Finally, likely after informal conversations, the executives decided that I could listen to the recording, if only I listened in the same room as them with our Board Resource Manager and Operations Manager. Before my supervised listening session, I was questioned about what notes I might take, what critiques I may have of colleagues’ behaviours, and once again, what my intentions were. After my supervised listening session, I was questioned about what I thought of the Chair’s behaviour and what I would do with the few notes I took. It was evident that there was immense concern that my tendency to seek ethical and just behaviour by the union was something that they feared.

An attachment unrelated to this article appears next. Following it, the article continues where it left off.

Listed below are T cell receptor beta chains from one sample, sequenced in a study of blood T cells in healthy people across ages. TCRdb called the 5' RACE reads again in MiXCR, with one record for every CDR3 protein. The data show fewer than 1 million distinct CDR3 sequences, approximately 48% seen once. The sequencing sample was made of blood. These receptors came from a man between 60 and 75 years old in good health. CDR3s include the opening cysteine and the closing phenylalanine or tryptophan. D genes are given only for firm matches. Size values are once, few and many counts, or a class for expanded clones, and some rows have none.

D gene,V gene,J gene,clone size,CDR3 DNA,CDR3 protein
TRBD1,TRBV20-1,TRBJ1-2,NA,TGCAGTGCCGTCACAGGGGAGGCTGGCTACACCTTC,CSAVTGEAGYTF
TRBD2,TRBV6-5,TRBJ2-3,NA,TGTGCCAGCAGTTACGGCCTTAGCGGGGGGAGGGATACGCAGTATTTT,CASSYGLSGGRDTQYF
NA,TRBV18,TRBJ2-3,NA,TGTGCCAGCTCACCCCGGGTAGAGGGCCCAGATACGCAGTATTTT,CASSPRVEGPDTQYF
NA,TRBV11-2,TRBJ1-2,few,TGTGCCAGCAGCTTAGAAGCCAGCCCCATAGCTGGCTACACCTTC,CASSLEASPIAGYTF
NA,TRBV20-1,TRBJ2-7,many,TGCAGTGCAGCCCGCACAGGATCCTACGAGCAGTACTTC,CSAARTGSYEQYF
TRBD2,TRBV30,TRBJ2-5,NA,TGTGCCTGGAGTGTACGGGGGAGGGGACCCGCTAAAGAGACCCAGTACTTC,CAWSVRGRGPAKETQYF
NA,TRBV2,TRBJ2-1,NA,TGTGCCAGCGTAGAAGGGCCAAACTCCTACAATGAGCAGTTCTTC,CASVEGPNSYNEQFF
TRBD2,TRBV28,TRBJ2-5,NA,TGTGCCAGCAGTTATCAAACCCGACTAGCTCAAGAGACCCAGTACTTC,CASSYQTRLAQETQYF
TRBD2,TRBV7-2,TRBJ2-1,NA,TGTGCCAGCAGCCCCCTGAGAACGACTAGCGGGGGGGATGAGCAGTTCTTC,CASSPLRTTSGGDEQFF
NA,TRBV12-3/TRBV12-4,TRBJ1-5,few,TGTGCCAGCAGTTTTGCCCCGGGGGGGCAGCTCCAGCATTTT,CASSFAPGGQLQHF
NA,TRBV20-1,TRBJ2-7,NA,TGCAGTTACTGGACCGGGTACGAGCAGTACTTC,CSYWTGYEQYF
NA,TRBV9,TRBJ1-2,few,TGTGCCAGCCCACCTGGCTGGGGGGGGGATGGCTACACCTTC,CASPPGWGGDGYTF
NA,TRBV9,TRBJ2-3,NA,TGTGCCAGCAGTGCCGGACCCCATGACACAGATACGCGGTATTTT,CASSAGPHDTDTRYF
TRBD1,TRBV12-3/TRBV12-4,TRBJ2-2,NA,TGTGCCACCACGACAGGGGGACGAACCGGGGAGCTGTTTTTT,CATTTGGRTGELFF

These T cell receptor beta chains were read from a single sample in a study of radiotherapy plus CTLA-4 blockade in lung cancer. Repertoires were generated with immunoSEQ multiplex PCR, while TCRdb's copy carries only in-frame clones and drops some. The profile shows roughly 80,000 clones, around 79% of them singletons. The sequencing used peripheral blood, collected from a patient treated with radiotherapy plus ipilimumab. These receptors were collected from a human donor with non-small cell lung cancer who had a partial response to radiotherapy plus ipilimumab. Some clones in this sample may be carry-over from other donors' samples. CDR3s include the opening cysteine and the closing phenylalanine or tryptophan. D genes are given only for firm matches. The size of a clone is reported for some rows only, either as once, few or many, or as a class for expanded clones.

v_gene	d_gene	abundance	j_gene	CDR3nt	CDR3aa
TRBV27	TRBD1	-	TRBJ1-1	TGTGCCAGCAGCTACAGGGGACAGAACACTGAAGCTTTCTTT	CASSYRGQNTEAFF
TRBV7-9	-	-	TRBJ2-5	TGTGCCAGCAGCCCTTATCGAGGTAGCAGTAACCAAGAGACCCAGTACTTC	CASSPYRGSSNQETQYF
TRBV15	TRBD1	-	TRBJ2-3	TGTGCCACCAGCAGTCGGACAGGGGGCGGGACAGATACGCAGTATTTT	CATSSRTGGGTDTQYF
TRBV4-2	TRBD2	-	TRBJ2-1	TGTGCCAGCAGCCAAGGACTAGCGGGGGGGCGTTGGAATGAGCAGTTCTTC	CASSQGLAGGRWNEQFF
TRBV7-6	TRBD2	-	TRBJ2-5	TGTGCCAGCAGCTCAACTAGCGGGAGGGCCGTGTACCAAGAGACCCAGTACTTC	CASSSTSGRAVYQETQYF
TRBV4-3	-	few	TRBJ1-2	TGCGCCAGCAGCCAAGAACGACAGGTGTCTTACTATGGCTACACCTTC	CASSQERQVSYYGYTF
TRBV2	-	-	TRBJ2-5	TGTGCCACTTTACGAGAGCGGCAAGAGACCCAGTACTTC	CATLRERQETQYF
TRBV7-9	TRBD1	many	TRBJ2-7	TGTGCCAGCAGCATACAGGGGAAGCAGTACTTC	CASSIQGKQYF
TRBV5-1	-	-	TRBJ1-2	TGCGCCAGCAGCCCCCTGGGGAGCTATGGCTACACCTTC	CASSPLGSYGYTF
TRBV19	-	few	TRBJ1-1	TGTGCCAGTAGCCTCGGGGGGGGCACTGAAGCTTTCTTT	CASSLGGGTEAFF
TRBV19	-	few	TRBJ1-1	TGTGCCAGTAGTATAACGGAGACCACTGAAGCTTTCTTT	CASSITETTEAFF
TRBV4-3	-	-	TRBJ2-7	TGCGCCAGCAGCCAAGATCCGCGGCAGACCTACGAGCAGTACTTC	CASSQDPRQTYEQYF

Throughout executive committee meetings, it became clear: the executives’ actions at and after the SAGM were in response to my change of perspective on the November motion on levy fees. Their motivation to fail the motion on position titles and to actively prevent me from hearing the recording of that meeting was seen as payback. In their eyes, my actions in November were the same as what they had done recently. They felt I had also just changed my mind out of spite; had not given any notice to the other executive committee members of my change of perspective; and had not allowed fair discussion to occur before changing perspectives on a motion. Because of a perceived personal slight, the President, VPCG and VPUC, threw out my motion: a motion that past TCSA executives would have appreciated, that would have potentially supported true leadership in equity-based union structures, and ensured that members were always being represented and listened to first and foremost.